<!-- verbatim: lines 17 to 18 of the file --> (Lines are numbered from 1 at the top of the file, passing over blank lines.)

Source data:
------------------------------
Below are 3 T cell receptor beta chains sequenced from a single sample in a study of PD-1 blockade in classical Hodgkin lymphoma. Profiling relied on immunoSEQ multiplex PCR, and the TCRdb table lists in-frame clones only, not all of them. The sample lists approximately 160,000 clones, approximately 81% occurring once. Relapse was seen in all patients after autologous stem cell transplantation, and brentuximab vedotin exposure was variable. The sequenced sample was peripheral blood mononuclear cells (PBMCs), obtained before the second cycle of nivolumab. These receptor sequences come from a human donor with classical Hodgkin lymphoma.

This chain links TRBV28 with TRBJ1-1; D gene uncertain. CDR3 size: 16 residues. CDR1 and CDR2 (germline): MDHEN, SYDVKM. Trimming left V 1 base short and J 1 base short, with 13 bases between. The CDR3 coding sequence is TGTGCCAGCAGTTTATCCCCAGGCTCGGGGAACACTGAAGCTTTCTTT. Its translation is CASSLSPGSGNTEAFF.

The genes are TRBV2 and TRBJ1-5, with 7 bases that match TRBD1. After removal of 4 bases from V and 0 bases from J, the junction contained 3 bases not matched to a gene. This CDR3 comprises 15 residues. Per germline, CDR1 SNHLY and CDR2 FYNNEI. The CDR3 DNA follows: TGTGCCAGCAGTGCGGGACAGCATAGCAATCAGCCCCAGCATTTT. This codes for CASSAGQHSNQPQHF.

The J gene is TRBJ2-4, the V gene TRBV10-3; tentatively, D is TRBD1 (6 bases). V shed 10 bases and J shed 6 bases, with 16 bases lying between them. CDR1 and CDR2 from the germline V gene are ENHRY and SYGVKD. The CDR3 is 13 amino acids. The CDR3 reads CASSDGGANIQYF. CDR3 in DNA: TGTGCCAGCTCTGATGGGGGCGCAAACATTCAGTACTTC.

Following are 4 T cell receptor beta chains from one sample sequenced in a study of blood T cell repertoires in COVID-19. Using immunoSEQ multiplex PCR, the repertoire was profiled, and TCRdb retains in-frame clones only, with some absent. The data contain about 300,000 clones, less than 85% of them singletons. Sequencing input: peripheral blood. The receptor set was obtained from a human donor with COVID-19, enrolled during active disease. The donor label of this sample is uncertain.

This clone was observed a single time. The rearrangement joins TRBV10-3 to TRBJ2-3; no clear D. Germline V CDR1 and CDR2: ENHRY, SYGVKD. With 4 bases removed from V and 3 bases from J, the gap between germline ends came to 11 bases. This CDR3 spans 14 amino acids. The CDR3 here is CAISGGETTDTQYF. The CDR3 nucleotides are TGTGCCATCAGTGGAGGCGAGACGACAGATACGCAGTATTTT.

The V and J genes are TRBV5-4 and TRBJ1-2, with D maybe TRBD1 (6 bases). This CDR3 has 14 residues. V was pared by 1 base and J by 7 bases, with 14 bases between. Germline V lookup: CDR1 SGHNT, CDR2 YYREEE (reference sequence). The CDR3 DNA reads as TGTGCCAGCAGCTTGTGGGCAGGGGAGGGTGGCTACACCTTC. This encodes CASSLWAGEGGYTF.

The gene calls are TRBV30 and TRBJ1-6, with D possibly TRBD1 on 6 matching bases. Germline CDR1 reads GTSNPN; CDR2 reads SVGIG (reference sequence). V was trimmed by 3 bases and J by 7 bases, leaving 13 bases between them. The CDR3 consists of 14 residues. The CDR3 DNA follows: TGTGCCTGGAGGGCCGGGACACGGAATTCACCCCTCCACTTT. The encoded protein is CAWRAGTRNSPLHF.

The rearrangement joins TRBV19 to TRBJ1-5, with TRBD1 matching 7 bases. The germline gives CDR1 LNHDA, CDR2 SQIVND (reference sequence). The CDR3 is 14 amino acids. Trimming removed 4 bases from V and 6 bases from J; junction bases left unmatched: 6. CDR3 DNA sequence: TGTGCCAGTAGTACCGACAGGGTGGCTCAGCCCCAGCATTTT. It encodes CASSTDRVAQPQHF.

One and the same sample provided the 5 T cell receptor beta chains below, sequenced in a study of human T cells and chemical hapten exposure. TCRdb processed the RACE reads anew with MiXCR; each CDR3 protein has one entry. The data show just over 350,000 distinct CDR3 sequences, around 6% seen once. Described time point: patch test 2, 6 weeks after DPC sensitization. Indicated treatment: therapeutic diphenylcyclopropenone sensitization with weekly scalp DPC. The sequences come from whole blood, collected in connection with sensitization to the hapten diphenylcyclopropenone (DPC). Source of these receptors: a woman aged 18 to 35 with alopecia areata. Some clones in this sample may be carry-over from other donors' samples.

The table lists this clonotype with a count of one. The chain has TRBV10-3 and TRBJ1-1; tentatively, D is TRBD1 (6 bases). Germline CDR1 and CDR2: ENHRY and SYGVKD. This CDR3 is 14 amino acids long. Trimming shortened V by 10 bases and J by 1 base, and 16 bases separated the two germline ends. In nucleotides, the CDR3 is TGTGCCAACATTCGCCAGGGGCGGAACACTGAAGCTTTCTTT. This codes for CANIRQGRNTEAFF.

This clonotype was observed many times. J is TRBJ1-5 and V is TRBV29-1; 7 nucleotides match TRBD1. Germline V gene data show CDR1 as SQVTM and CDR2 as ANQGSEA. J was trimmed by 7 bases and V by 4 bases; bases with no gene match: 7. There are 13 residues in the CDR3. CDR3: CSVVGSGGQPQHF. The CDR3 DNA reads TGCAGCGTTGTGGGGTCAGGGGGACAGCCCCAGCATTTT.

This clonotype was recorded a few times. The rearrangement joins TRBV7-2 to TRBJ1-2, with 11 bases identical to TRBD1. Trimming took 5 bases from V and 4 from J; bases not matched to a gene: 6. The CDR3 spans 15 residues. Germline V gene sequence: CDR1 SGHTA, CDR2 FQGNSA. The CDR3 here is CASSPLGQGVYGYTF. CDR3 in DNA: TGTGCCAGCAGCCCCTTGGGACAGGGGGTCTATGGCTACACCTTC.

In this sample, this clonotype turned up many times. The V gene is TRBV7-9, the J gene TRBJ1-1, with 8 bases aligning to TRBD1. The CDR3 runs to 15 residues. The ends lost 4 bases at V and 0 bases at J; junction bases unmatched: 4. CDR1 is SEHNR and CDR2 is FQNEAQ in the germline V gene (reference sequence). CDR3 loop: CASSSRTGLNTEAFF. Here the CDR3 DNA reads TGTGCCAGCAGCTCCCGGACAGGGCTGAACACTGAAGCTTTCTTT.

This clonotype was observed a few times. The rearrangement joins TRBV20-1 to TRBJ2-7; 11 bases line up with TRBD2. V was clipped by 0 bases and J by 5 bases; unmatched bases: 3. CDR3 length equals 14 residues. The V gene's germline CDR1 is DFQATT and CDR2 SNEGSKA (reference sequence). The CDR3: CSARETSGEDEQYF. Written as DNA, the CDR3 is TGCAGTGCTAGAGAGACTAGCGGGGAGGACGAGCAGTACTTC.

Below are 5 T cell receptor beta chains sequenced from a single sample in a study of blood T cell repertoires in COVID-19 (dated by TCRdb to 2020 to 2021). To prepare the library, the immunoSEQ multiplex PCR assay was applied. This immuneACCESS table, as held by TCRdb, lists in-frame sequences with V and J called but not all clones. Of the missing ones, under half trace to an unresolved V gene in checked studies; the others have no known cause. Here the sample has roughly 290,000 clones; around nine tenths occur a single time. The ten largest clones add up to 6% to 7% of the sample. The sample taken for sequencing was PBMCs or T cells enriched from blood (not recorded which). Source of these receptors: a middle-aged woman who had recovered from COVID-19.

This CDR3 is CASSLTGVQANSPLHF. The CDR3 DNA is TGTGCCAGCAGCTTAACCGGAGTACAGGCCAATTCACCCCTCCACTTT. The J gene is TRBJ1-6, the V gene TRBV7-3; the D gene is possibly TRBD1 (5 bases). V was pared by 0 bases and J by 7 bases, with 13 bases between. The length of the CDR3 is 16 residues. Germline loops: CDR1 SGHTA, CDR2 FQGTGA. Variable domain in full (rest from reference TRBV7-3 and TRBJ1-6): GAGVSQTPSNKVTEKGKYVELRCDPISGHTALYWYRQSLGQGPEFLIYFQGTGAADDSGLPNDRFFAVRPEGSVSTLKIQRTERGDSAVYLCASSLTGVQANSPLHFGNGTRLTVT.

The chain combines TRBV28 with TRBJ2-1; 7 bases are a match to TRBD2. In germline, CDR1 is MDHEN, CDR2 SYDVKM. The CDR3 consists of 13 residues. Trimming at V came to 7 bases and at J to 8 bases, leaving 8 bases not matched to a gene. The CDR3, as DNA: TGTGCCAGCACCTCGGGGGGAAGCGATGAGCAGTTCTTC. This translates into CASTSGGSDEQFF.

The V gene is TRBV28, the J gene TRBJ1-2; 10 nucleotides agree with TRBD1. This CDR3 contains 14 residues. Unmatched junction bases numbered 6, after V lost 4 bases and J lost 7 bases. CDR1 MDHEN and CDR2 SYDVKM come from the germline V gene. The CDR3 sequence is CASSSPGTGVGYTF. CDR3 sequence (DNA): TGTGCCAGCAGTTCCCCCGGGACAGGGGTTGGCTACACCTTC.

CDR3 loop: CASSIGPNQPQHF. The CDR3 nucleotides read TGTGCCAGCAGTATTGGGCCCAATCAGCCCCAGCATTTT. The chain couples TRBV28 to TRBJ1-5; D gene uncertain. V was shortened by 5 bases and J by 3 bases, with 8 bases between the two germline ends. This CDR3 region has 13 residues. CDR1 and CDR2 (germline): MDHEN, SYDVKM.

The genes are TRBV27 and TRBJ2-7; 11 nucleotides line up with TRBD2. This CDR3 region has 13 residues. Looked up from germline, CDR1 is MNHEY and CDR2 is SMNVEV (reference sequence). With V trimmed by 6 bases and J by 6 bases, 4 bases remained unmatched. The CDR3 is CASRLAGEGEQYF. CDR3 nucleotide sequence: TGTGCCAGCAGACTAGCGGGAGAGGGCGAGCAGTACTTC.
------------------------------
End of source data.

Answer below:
This CDR3 is CASSLTGVQANSPLHF. The CDR3 DNA is TGTGCCAGCAGCTTAACCGGAGTACAGGCCAATTCACCCCTCCACTTT. The J gene is TRBJ1-6, the V gene TRBV7-3; the D gene is possibly TRBD1 (5 bases). V was pared by 0 bases and J by 7 bases, with 13 bases between. The length of the CDR3 is 16 residues. Germline loops: CDR1 SGHTA, CDR2 FQGTGA. Variable domain in full (rest from reference TRBV7-3 and TRBJ1-6): GAGVSQTPSNKVTEKGKYVELRCDPISGHTALYWYRQSLGQGPEFLIYFQGTGAADDSGLPNDRFFAVRPEGSVSTLKIQRTERGDSAVYLCASSLTGVQANSPLHFGNGTRLTVT.

The chain combines TRBV28 with TRBJ2-1; 7 bases are a match to TRBD2. In germline, CDR1 is MDHEN, CDR2 SYDVKM. The CDR3 consists of 13 residues. Trimming at V came to 7 bases and at J to 8 bases, leaving 8 bases not matched to a gene. The CDR3, as DNA: TGTGCCAGCACCTCGGGGGGAAGCGATGAGCAGTTCTTC. This translates into CASTSGGSDEQFF.